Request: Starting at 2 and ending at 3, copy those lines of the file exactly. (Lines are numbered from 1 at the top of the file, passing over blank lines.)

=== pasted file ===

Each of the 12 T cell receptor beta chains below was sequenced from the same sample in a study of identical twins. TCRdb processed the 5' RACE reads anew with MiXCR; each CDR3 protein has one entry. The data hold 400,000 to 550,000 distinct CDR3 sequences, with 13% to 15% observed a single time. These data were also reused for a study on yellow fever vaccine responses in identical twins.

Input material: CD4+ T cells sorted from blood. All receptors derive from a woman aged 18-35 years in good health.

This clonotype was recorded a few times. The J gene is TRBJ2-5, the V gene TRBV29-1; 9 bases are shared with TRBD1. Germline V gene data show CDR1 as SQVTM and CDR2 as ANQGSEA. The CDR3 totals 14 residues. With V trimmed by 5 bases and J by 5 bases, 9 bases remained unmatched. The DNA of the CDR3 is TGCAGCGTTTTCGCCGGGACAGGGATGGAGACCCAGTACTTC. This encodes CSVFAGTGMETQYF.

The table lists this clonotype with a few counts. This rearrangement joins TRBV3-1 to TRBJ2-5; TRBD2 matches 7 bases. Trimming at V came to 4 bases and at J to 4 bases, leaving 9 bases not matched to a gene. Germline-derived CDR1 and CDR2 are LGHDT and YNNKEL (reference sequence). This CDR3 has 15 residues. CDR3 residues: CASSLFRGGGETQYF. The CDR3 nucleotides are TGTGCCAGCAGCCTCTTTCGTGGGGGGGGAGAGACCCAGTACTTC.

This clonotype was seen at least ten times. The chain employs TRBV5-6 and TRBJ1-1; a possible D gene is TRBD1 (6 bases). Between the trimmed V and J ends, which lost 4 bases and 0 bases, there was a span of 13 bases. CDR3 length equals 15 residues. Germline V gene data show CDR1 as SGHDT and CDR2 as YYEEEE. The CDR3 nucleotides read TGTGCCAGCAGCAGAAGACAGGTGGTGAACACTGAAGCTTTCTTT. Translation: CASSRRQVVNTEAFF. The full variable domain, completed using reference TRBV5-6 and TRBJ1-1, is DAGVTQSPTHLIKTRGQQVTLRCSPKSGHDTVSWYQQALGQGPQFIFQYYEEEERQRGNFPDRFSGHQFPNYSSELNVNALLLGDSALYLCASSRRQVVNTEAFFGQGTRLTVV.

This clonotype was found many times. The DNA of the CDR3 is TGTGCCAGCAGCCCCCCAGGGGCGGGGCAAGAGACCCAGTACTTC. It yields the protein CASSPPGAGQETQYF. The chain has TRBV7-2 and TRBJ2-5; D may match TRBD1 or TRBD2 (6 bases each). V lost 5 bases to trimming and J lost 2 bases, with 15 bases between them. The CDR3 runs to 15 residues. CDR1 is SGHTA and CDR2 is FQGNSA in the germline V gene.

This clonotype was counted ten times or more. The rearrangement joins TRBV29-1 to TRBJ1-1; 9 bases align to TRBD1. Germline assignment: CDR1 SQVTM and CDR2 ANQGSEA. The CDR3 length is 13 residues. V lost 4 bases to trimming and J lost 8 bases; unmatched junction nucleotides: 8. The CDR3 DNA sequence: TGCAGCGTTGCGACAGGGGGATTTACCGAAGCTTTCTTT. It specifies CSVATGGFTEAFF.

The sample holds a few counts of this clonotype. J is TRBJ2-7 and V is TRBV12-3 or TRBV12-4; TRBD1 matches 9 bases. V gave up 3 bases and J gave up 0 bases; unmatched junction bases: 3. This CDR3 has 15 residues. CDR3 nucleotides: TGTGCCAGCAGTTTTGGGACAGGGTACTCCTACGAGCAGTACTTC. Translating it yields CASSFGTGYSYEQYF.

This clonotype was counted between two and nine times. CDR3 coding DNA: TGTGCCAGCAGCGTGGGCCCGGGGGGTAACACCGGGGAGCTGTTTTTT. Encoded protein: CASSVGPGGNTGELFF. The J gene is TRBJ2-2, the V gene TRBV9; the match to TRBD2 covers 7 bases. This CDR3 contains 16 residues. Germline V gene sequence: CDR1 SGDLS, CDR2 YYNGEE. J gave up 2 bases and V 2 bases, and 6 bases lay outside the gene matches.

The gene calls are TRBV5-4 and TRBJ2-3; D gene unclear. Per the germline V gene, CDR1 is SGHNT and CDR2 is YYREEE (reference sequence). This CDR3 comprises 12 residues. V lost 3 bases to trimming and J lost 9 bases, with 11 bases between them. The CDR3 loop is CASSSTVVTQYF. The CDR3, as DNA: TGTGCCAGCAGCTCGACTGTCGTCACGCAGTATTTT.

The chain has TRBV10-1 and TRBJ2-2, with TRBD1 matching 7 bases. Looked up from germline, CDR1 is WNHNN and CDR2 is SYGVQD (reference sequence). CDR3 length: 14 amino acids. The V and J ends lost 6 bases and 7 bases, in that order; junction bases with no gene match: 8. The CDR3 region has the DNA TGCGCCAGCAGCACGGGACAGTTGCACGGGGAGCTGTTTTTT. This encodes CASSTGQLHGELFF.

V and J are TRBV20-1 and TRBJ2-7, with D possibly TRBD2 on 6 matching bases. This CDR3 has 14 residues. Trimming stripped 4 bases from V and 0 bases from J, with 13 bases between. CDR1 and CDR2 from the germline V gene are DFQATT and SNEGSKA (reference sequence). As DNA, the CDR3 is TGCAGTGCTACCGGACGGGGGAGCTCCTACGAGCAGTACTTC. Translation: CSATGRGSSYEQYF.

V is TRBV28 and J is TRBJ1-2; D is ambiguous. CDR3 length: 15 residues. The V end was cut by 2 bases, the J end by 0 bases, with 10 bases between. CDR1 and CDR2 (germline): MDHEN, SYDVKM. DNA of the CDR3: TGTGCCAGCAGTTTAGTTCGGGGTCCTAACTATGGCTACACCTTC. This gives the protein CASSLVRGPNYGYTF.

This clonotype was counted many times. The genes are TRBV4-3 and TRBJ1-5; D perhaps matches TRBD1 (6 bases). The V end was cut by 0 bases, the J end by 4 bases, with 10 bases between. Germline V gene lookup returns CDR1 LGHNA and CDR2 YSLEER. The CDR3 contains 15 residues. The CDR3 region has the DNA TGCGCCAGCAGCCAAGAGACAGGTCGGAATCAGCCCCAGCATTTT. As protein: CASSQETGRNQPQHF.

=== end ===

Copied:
Input material: CD4+ T cells sorted from blood. All receptors derive from a woman aged 18-35 years in good health.

This clonotype was recorded a few times. The J gene is TRBJ2-5, the V gene TRBV29-1; 9 bases are shared with TRBD1. Germline V gene data show CDR1 as SQVTM and CDR2 as ANQGSEA. The CDR3 totals 14 residues. With V trimmed by 5 bases and J by 5 bases, 9 bases remained unmatched. The DNA of the CDR3 is TGCAGCGTTTTCGCCGGGACAGGGATGGAGACCCAGTACTTC. This encodes CSVFAGTGMETQYF.